So, in between bites of my vegetarian chili I am wondering exactly how to do write-up on a band that casts a pretty large shadow on Long Island. There are plenty of write-ups elsewhere, a wikipedia entry and I'm sure plenty of other blogs have posted the classic and unfortunately out of print Knocking the Skill Level throughout the web. What else can I add to that?Garden Variety was THE band in the 90's from our sandbar. They had a very unique sound which for the most part was not reflected by many of their contemporaries (save for Science Diet and The Farckus Affair), especially when looked at from the perspective of the hardcore scene. They were an excellent band and I have continually regretted not knowing enough about them while they were active.
I'm being lazy and I grabbed this fairy concise write-up from http://lims.tumblr.com/ which went inactive after a few posts:
Garden Variety began in Valley Stream, New York in 1991 when Anthony Roman and Anthony Rizzo posted an ad in a Long Island punk zine asking for a drummer who was interested in playing music with them. Joe Gorelick, the drummer of the Atlantic Records signed band King Missile saw the ad, and the trio began writing together. The same year, the band recorded their first demo at Boulevard Studios on Northern Blvd in Queens, NY. The band played their first show together at Our Lady of Lourdes Church in Queens Village, and from there played countless basement and bar shows.
In 1992, the band signed a small contract with Queens based, “MintTone Records”. The “Hedge 7”” single was released to critical acclaim, and many punk zines compared them to the likes of Jawbreaker and 1.6 Band. Garden Variety toured in support of the seven inch, and began generating buzz both across the country and even abroad.
A year later, the band joined the Gern Blandsten Records family along with Native Nod, 1.6 Band, and many others. Through this label they released the Self Titled album, which was well received by critics, punk zines, and fans due to Garden Variety’s constant touring and through the help of their label. In the same year, they were a part of the “Hathead 7”” which also featured the bands Wheel and Glue. The record was released by the UK label, Mayking.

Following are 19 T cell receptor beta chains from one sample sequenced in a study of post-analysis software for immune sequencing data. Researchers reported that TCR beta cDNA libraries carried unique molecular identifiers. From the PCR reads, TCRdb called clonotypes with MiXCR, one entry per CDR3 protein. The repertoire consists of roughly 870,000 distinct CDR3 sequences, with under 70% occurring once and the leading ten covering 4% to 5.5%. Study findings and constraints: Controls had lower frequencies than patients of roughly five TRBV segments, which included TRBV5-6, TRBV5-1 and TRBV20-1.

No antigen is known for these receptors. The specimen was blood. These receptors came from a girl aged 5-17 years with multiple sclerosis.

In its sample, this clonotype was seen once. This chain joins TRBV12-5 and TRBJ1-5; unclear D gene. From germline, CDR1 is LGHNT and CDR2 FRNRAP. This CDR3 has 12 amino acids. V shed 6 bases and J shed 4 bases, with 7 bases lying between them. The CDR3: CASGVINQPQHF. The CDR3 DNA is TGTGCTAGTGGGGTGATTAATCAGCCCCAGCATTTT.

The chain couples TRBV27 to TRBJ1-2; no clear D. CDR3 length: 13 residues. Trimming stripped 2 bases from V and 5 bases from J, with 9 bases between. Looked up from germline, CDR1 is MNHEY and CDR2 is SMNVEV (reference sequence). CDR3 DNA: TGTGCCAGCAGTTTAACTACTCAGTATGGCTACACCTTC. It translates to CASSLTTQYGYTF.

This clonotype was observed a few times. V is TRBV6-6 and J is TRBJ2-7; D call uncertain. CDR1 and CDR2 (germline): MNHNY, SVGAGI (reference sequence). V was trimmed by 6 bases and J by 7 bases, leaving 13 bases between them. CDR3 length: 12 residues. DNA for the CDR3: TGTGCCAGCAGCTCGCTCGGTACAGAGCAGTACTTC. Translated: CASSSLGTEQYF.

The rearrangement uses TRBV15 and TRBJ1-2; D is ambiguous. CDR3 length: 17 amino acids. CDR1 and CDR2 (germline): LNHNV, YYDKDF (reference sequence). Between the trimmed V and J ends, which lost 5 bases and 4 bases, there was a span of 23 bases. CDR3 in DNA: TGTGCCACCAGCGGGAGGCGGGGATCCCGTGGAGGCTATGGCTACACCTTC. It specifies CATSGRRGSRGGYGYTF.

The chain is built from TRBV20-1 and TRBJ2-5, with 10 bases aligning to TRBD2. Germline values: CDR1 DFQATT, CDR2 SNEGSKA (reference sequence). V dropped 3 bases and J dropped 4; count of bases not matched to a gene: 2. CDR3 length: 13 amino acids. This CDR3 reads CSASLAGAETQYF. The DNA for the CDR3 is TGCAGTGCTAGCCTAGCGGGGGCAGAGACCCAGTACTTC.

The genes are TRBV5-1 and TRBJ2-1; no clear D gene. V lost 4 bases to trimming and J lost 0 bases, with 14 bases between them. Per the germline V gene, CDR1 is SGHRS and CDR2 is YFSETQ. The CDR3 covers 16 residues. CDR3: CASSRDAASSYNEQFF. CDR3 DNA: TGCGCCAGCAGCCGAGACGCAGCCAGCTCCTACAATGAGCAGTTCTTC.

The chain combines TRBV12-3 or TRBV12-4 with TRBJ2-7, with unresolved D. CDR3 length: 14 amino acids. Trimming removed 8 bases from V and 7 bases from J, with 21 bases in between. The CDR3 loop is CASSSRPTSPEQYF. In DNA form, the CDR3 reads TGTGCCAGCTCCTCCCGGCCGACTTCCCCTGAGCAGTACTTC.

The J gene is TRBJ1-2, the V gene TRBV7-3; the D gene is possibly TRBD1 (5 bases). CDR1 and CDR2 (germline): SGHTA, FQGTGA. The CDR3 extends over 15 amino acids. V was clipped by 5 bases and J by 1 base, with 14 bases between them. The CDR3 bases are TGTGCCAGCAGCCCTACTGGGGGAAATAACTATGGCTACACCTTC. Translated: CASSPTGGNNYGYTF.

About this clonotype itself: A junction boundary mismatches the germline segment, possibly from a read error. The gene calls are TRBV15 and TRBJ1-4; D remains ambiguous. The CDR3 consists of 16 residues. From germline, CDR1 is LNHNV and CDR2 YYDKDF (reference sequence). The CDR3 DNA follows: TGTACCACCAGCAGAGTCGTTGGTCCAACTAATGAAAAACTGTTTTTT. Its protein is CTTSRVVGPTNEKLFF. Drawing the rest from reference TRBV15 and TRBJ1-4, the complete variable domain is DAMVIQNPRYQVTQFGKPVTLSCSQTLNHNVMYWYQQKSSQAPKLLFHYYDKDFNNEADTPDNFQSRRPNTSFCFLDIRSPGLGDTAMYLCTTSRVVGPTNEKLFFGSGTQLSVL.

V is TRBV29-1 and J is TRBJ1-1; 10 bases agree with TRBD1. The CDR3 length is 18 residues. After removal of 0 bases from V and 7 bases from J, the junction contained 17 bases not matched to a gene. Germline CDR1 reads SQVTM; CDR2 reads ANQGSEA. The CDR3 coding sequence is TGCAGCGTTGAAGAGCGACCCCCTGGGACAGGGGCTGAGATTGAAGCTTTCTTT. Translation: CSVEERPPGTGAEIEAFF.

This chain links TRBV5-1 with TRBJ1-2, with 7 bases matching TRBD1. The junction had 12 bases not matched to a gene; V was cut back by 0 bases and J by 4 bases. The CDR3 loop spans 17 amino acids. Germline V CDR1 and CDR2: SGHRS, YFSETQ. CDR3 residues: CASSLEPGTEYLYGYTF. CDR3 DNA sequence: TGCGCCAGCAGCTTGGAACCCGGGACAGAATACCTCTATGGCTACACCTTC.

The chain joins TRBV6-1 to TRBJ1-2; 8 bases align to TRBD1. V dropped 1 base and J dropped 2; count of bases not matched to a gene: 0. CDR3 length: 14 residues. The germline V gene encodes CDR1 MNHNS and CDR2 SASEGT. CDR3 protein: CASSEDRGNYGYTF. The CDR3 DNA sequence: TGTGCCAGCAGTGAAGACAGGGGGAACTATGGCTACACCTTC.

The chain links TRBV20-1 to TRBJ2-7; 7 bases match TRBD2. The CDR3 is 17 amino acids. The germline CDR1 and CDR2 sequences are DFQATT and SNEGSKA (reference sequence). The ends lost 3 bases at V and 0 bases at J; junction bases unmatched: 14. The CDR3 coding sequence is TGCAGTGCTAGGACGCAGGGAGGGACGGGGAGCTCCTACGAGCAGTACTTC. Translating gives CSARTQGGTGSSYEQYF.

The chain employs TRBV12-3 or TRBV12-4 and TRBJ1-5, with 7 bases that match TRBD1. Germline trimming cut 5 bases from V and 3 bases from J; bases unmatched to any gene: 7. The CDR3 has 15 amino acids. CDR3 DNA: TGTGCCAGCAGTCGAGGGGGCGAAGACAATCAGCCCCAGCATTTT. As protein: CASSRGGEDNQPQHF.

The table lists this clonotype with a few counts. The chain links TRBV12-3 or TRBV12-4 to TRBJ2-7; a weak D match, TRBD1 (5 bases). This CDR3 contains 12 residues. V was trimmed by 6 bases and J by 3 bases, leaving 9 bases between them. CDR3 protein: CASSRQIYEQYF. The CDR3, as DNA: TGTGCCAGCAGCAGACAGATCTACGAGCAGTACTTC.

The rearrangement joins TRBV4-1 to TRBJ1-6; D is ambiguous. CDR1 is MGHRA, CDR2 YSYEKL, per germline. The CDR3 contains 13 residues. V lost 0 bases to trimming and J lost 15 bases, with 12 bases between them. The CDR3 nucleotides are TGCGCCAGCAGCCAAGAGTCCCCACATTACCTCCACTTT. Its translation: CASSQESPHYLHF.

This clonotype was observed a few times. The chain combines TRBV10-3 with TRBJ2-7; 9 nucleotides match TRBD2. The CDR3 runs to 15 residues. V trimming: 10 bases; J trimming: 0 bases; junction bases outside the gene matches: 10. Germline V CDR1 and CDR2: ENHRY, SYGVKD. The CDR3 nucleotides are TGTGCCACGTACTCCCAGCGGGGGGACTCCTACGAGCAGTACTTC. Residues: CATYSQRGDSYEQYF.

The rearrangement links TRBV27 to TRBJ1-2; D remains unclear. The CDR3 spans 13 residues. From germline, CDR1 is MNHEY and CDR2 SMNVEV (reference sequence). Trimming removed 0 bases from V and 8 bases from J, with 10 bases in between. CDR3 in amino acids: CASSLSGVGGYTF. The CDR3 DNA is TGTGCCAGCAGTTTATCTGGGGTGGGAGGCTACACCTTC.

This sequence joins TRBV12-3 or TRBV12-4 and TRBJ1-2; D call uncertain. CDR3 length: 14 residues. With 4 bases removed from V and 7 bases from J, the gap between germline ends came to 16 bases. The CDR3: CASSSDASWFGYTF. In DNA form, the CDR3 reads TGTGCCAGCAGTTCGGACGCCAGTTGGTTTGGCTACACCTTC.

In 1994, with Garden Variety still touring in support of their self titled album, they recorded a split 7” (entitled “Parker”) with the band, Dahlia Seed. MintTone put it out.
Garden Variety released Knocking the Skill Level on Cargo/Headhunter in 1995, to fantastic reviews and features in Spin, CMJ, Alternative Press, and many other periodicals. They released a music video for the song, Harbored. The band’s tracks off of this record were used in SoundViews magazine compilation. They were also featured on a Descendants tribute CD. Shortly after this, they released the “Tennille 7”” with Hell No through Reservoir Records, as well as the “Stickler 7”” with Chune through Cargo Records.
In May of 1995, Gern Blandsten and CMJ New Music Monthly teamed up to put out Garden Variety’s “Binder”. An interview by actress Janeane Garofalo on the “7-Up Listen Up” series soon followed, as well as appearances on VHS video compilations, as well as features on the Lookout Records “Punk Rock USA” compilation (w/ Jawbreaker) and the Anti Matter Compilation (w/ Texas is the Reason, Jawbreaker).
In 1996, Garden Variety released the “New Guitar Parts 7”” with Jejune through Montalban Hotel Records/BWR Records. The band split up soon after. The members went on to form bands like Radio 4, Bluetip, Hell No, Vic Thrill, Retisonic, and Marah.
Ok, so thanks to some dude for that. Really, I'm not sure that it is possible to not have some knowledge of the band if you live on LI. As I had mentioned in previous blogs, when GV started I was into grunge, alternative and more grunge. The bassist of my band in high school actually lived down the block from Anthony Roman, and two of the other guys worked with Anthony Rizzo for the town of Valley Stream. I had asked them if they knew Garden Variety and that maybe we should play some shows with them to which everyone said "nah, they're just some punk band." I took them at face value at the time...well, because I was young and stupid. AGH. They couldn't have been more wrong and I couldn't have more remorse for not finding out about the band until a few years later. They were dissonant, they were angular and they were damn catchy. They were anything besides what their name suggested.
Anyway, these links are for nearly everything Garden Variety did. The first link has their self-titled first album on Gern Blandsten Records and Knocking the Skill Level that was released on Headhunter/Cargo. The second link collects... well, almost everything else. It has the 3 songs from the Hedge EP, Stickler from the Split with Chune, and then a batch of stuff that I downloaded from somewhere that includes "Clean Sheets" from the Descendents Tribute, their performance live with Janeane Garafalo, the 7" versions of Pretty Mouth and New Guitar Parts, the version of New Guitar Parts from the Ant-Matter Comp and a ton of live and unreleased stuff. The only things that are missing are the first demo, Parker from the Dahlia Seed split and Tennille from the Hell No split.
GARDEN VARIETY - Self-titled and Knocking the Skill Level:
GARDEN VARIETY - Comps, 7" material, Unreleased, Live and more:
The band's myspace page: http://www.myspace.com/gardenvarietypunk
Wikipedia page: http://en.wikipedia.org/wiki/Garden_Variety_(band)